Much Ado About Anne is the second book in the Mother Daughter Book Club series by Heather Vogel Frederick. I never read the first book, but since hearing about it, I had always been curious about the series since I enjoy reading and discussing books with my daughter.
The novel introduces a group of twelve-year-old girls whose mothers coordinate a book club for them. The novel centers around the themes of the book that is chosen for that particular season — in this case the Anne of Green Gables series. If you are a fan of Anne, reading this book will be like chatting with good friends about something you all love. There are facts about L.M. Montgomery’s life as well as quotes from the book, and comparisons to the plot details or characters throughout the novel.
Like most chapter books about girl groups, the girls in question are diverse (with the idea that all girls will find someone to relate to I think, and also subtly reinforcing the idea that girls can be and do everything). So in this novel we meet Cassie the jock, Emma the bookworm, Megan the fashion queen, Jess the brain, and Becca the Queen bee.
Reading from a woman’s perspective, the moms are diverse too — an actress turned farmer and stay-at-home mom, a librarian, a busybody, an activist, a former model-turned-cooking show host.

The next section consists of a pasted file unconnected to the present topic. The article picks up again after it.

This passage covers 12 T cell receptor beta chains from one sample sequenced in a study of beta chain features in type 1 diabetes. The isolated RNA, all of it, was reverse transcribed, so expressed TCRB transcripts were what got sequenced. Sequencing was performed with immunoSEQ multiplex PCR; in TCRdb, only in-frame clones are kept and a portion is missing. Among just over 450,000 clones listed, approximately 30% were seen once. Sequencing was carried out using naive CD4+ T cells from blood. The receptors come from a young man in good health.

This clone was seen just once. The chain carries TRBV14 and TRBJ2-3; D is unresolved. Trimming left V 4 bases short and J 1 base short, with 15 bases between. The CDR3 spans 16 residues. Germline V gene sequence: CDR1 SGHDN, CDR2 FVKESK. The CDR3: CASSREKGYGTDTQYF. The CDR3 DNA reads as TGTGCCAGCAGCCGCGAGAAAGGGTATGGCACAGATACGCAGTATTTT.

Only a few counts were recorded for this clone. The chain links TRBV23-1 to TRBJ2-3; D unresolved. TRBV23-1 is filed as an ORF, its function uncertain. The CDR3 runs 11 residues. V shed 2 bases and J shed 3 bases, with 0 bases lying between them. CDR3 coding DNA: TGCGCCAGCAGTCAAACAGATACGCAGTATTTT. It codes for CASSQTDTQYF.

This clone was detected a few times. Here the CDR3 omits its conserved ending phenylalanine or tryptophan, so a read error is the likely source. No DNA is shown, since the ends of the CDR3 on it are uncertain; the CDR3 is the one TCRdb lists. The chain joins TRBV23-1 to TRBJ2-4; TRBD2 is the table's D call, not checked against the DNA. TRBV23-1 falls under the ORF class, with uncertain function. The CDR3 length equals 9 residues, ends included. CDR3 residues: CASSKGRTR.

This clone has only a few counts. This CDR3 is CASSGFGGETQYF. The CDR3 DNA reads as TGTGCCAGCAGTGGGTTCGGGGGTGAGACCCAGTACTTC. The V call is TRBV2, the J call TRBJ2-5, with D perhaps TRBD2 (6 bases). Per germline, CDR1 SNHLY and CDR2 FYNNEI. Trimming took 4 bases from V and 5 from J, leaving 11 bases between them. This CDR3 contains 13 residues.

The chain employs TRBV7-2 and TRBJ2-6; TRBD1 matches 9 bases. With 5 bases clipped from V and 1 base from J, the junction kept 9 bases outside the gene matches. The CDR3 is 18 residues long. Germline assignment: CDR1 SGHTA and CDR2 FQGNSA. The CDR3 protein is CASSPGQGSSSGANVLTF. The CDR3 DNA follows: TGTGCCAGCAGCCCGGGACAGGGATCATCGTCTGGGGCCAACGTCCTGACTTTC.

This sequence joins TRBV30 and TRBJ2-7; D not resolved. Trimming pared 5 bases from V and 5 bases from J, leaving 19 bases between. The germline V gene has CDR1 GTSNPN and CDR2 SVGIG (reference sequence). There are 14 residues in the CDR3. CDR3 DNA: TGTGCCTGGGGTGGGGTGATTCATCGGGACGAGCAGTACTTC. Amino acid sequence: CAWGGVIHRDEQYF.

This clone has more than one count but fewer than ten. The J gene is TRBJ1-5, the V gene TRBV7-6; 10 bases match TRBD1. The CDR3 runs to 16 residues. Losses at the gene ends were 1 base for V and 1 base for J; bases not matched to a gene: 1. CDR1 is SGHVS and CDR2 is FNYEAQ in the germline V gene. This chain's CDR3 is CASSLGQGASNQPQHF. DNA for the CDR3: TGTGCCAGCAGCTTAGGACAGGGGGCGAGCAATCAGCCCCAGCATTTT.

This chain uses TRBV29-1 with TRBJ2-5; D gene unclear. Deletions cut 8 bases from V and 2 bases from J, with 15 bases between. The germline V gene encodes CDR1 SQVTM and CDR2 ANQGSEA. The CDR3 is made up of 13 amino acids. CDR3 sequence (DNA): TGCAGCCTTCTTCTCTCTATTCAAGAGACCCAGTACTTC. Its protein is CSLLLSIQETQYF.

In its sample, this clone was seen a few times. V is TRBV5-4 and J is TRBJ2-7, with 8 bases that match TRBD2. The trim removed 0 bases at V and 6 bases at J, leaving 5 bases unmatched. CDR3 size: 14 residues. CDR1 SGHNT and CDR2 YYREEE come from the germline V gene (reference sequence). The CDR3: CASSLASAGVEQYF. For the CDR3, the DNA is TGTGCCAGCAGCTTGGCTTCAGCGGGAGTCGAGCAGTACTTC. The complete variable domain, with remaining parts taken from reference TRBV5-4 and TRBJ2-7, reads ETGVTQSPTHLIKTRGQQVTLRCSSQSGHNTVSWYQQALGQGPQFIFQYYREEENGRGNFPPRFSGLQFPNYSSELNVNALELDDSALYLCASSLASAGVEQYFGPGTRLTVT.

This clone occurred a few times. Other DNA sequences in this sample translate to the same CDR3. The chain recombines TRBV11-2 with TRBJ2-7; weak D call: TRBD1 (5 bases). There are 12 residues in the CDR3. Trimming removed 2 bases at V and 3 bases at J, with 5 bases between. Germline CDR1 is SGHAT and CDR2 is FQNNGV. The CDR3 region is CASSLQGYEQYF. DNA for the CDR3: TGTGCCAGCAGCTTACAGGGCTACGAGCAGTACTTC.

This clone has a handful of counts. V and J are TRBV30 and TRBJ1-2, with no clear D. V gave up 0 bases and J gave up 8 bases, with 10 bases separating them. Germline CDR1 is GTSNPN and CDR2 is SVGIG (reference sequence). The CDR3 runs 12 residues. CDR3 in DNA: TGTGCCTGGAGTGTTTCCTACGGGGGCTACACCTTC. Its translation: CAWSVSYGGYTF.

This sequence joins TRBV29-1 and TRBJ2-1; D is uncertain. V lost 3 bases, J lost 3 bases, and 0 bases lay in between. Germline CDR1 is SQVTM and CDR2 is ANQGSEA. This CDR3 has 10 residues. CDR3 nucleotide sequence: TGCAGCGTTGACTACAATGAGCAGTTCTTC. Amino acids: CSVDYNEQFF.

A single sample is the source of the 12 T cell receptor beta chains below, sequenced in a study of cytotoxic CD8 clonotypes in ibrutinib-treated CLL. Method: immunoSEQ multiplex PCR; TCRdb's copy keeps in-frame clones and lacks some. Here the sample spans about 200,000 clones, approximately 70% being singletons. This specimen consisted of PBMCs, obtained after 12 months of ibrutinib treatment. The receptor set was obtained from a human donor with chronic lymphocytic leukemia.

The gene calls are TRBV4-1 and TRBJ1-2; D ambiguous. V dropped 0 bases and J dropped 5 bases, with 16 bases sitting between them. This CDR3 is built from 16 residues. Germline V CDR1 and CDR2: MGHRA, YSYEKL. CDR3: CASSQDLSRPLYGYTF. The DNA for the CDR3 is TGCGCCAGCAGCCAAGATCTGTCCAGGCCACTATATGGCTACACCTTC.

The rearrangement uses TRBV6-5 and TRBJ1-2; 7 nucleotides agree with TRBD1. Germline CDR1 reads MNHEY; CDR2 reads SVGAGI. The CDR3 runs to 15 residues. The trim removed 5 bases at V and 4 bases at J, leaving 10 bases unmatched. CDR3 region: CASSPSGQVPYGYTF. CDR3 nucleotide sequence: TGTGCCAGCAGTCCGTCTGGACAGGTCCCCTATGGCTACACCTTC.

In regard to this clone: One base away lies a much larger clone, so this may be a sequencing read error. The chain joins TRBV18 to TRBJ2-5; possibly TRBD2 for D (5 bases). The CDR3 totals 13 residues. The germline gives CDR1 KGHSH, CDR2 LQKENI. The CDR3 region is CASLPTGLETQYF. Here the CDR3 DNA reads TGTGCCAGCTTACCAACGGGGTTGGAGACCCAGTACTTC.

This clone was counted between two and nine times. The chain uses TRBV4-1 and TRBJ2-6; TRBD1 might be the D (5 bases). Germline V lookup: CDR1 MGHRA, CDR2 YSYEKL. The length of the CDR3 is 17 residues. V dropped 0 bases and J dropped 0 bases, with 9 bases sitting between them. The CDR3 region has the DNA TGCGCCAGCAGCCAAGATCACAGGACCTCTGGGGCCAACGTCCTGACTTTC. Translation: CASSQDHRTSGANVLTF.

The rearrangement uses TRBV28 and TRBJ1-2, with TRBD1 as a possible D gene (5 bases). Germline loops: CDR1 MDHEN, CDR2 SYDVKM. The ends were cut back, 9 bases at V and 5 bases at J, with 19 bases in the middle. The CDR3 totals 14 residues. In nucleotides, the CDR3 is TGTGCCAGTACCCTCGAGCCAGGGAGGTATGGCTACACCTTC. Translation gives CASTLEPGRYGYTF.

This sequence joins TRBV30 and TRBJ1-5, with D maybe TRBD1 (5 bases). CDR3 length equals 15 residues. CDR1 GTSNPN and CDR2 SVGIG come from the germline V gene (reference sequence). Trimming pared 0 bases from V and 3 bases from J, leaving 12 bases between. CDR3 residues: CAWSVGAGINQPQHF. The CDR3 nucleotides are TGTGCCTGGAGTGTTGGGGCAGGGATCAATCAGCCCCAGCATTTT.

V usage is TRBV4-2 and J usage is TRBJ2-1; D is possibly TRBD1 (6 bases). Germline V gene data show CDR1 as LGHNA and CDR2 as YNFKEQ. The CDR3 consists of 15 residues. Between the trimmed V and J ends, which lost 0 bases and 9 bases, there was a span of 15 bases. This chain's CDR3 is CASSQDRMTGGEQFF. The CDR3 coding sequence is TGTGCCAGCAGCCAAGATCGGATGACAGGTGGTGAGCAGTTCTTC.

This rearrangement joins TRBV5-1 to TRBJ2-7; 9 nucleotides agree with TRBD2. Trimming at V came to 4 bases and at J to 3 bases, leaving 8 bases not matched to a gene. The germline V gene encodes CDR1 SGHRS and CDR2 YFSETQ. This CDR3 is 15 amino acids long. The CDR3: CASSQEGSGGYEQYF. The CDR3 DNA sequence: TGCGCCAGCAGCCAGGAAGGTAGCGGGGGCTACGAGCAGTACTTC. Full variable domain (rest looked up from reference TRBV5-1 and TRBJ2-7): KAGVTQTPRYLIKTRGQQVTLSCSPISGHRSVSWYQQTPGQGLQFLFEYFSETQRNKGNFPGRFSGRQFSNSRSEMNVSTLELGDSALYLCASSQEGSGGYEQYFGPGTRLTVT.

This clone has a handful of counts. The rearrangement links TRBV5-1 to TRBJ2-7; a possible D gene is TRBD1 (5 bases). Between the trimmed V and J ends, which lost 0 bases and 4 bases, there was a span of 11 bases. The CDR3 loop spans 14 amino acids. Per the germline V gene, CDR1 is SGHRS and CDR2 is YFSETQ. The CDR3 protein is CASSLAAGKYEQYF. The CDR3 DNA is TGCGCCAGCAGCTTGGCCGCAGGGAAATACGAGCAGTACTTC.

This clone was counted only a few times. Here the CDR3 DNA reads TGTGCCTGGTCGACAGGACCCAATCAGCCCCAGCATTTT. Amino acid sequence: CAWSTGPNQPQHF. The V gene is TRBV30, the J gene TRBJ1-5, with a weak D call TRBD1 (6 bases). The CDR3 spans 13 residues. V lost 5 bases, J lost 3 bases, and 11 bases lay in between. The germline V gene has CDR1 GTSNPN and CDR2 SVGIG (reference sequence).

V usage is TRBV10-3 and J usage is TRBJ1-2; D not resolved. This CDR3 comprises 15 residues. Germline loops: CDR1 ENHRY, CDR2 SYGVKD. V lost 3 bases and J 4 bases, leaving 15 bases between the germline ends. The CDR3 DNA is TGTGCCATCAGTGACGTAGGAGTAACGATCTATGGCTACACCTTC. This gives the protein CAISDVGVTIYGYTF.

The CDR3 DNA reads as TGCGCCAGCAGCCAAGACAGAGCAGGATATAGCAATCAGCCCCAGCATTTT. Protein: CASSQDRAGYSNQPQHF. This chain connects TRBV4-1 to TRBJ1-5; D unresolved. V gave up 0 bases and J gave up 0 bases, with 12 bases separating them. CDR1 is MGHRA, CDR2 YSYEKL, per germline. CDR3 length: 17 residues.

I loved this book. I read it in less than two days (One reason that reading children’s books is so satisfying. You can read about my sense of accomplishment over at Snapshot). It has an old-fashioned feel to it. Yes, the characters are modern girls, but the story reads like classic children’s literature (or at least the kind of stuff I read when I was growing up): there are a few capers that of course get them into trouble — but not too much trouble; relevant subjects are tackled, such as popularity, stereotypes, financial problems, and one character’s concern over the new man in her mom’s life while she’s still dealing with the death of her father.
Amanda (age 10) hasn’t read it yet, but I think that she will enjoy it, and it might even encourage her to get to know Anne herself. I would say the target audience is probably girls aged 10 to 14, but if you have considered reading some children’s literature just for you, I recommend this book to women of all ages (especially if you love Anne of Green Gables).
The first book in the series, The Mother-Daughter Book Club, focuses on the book Little Women. I can’t wait to read that one next.